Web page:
The mortgage system in Egypt faces many challenges that prevent its strong launch in the market, according to Alaa Fikri, member of Real Estate Investment Division at Federation of Egyptian Chambers of Commerce (FEDCOC) and CEO of Beta Egypt for Urban Development.
Fikri further pointed to the large number of required documents from the client to receive the funding, as well as the long procedures and bureaucracy, in addition to high interest rates on financing units, ranging from 14 to 17%, as hindrances for the mortgage system.
Fikri added that the real estate investment companies have shown great keenness to activate the funding system and provide access to a large segment of customers. In addition, the activation will contribute to developing the real estate sector and increasing units’ marketing rates.
Furthermore, the activation of the mortgage system allows companies to obtain the full price of the housing unit, instead of resorting to instalments with the client.
Fikri noted that this would ensure a quick return from the projects, and the money can be used in other projects and expansions.
Meanwhile, head of Real Estate Export Council Alaa Lotfi said that the problems faced by the mortgage are the lack of lands with facilities, adding that the private sector should work with the government to facilitate the lands for housing projects.
Lotfi pointed out that Egypt has many lands to exploit, stressing that the participation of the private sector is the solution to increase the size of valid lands for housing.
“The government is not able to provide the required land alone, and if there is a fear of the high prices of land, [it can be purchased] by tender not bids, so as to pay for the lands with a cheaper price,” added Lotfi.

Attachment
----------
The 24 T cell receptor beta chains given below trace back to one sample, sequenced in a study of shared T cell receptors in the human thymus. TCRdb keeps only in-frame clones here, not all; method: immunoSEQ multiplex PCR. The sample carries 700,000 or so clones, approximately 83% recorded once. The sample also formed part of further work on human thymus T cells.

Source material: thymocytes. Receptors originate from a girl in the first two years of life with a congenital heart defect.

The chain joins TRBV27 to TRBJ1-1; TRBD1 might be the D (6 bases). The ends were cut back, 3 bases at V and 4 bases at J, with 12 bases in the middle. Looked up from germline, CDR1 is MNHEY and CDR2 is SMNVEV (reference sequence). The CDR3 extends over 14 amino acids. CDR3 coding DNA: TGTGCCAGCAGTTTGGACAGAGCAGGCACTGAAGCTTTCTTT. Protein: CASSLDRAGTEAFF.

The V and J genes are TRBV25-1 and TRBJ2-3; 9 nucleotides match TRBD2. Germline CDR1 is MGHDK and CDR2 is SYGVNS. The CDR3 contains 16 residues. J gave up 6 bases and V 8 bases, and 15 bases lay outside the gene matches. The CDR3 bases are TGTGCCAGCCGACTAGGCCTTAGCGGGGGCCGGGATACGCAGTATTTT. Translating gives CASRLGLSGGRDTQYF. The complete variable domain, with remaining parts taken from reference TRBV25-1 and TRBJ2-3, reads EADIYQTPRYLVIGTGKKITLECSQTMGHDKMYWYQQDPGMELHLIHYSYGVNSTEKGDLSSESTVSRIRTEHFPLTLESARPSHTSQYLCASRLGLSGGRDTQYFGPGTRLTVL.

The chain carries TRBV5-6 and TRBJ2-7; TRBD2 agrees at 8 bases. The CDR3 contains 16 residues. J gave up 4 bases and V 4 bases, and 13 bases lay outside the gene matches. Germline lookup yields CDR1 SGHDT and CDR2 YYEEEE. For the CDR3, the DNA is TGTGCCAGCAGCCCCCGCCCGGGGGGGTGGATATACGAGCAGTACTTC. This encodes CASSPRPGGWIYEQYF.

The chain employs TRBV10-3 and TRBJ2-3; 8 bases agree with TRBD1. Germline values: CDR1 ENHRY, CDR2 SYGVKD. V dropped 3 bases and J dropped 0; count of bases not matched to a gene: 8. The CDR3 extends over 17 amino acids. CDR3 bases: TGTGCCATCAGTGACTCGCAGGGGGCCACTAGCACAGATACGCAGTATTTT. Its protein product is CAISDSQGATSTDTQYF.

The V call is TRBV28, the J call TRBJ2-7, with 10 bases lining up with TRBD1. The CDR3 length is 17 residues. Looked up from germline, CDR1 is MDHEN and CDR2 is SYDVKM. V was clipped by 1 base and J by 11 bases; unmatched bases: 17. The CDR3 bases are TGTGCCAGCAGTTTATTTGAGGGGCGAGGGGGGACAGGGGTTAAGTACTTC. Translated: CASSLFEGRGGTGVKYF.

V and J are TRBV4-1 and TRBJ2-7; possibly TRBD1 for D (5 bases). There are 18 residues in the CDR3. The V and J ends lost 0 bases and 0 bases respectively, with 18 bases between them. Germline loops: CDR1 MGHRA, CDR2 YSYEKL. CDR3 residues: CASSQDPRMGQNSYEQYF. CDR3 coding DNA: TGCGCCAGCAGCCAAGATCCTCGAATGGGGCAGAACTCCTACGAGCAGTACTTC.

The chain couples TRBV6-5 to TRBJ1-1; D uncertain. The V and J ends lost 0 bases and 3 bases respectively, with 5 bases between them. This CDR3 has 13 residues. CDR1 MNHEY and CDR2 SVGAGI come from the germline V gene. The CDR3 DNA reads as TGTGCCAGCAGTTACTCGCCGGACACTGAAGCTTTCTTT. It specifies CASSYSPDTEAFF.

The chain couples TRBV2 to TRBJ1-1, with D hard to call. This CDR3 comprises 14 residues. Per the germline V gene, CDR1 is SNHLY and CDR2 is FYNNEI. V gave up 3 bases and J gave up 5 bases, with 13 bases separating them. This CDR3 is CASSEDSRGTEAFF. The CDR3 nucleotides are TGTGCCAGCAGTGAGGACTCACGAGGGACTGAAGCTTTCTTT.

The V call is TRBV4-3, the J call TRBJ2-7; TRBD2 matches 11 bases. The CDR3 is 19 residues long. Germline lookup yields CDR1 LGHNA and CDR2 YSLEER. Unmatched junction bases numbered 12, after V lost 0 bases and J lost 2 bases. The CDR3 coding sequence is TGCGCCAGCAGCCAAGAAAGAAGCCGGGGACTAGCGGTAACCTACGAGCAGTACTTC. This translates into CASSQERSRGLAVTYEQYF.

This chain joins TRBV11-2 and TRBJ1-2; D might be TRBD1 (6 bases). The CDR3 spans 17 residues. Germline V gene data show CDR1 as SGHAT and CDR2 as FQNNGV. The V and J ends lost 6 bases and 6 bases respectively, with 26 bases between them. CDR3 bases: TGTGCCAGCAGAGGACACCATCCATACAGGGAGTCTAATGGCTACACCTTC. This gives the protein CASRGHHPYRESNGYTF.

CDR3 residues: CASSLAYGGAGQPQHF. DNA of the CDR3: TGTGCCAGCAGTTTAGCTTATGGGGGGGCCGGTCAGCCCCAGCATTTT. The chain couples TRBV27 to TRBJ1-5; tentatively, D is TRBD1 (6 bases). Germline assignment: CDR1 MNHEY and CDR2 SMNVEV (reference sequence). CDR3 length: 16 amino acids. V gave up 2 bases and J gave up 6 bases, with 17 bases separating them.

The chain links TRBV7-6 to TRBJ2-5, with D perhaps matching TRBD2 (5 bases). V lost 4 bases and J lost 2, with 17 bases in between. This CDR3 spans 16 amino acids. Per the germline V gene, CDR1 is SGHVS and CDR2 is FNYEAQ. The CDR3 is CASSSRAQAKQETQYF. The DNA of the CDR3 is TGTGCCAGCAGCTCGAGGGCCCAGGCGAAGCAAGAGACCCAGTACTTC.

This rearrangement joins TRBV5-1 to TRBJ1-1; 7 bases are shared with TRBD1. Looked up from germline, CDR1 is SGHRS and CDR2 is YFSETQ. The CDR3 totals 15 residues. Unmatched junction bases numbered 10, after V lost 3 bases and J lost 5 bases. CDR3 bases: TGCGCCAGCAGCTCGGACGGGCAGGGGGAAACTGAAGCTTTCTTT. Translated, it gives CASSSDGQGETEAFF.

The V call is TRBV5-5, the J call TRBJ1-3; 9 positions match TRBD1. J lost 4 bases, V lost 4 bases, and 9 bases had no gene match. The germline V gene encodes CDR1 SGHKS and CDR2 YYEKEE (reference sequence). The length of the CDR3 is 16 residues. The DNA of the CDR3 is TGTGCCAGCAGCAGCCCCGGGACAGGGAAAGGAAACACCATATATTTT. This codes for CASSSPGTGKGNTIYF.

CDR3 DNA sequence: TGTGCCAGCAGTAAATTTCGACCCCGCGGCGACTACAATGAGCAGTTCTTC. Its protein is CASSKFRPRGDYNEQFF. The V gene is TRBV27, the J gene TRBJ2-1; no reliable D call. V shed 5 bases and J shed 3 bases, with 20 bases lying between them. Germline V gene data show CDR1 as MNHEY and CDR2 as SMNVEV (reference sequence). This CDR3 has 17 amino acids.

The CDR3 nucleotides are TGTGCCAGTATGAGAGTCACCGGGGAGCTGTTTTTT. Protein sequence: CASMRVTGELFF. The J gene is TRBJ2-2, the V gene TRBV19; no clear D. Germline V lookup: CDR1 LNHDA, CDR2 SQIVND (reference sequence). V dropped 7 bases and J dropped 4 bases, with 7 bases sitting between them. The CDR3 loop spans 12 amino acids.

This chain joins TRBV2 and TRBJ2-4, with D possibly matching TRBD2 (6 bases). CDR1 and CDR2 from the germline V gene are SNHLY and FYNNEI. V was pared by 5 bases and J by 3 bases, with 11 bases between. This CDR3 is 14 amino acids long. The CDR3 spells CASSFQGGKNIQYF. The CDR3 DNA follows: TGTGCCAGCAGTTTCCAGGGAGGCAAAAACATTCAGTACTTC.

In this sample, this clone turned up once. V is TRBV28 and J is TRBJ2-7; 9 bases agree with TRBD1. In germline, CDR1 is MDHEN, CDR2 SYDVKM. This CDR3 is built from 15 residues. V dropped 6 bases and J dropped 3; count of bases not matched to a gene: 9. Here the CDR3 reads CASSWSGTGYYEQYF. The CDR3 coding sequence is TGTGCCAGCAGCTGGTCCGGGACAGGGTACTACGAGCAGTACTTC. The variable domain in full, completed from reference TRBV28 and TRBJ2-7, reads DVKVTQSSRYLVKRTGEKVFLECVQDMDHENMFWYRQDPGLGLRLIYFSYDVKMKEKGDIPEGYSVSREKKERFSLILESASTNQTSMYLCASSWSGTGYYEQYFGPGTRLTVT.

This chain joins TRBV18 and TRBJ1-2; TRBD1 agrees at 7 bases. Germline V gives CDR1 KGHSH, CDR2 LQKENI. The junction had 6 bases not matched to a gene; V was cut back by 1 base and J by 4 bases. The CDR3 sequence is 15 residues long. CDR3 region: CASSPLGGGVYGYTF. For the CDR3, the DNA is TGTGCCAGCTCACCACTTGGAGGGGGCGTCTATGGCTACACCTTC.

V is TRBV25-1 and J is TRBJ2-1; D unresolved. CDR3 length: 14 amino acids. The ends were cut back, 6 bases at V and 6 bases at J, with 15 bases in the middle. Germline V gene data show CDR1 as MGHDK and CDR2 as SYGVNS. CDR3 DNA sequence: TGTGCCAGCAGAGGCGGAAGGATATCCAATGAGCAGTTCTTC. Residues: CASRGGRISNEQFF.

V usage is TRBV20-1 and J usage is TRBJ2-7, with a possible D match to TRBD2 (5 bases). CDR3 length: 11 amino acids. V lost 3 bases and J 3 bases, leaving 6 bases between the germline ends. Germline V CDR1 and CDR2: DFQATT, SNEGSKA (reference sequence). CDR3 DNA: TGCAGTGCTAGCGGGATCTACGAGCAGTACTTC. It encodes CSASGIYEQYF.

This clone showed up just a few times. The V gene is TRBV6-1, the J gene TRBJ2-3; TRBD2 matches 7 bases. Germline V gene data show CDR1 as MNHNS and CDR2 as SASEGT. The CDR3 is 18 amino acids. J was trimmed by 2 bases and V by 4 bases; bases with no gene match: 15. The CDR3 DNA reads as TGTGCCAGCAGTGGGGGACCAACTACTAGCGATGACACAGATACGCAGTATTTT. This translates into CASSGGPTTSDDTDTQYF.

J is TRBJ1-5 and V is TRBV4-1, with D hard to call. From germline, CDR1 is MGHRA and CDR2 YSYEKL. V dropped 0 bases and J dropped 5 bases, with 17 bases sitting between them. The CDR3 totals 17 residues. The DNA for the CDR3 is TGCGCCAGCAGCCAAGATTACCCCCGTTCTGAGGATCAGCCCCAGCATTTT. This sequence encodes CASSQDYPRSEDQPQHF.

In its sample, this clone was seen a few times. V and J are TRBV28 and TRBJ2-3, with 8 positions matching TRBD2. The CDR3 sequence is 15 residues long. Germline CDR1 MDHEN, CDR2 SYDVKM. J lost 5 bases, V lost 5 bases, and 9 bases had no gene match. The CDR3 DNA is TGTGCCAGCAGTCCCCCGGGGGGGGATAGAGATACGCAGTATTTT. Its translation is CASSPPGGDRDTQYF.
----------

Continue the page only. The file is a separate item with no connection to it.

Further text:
“This will contribute to the abundance of land, which leads to solving the housing problem and lowering unit prices as a result of the abundance of supply.”
Head of Construction Committee at Egyptian Businessmen’s Association (EBA) Fathallah Fawzi said that the lack of land crisis contributes to the increase of housing units’ prices in the market.
Fawzi added that applying bidding mechanisms for lands, which brokers participate in, raises prices to EGP 5,000 per sqm, especially in areas suffering from the scarcity of land, like New Cairo.
He noted that the government has to put forth a land development plan, and is committed to providing lands during successive periods, which would contribute to supporting developers.
“As well, the government is committed to providing suitable lands for the junior investor who is looking for good opportunities to invest in the sector on a regular basis,” Fawzi said.
Mortgage companies have raised the funding provided in the real estate sector to EGP 270.4m between January and March 2015, compared to EGP 126.5m in the same period last year.
The total sum of mortgages granted by all companies since the beginning of the real estate finance activity until the end of March 2015 increased to EGP 5bn. This figure compares to EGP 4.4bn during the same period in 2014, indicating an increase rate of 16.4%, according to the Egyptian Financial Supervisory Authority (EFSA).
In February 2014, the Central Bank of Egypt announced it had allocated EGP 10bn ($1.44bn) to finance low-income housing projects, with the aim of boosting the construction and real estate sectors.
The money will be sent to the banks in the form of deposits, over a period of 20 years at low interest rates. Low-income citizens who qualify to benefit from the programme will be lent the money at a yearly interest rate of 7% to 8%.
Mortgage Finance Fund head Mai Abdel Hamid said the real estate market is suffering from a deficit of two million housing units annually, affirming that partnership with the private sector is the solution to increase the number of housing units.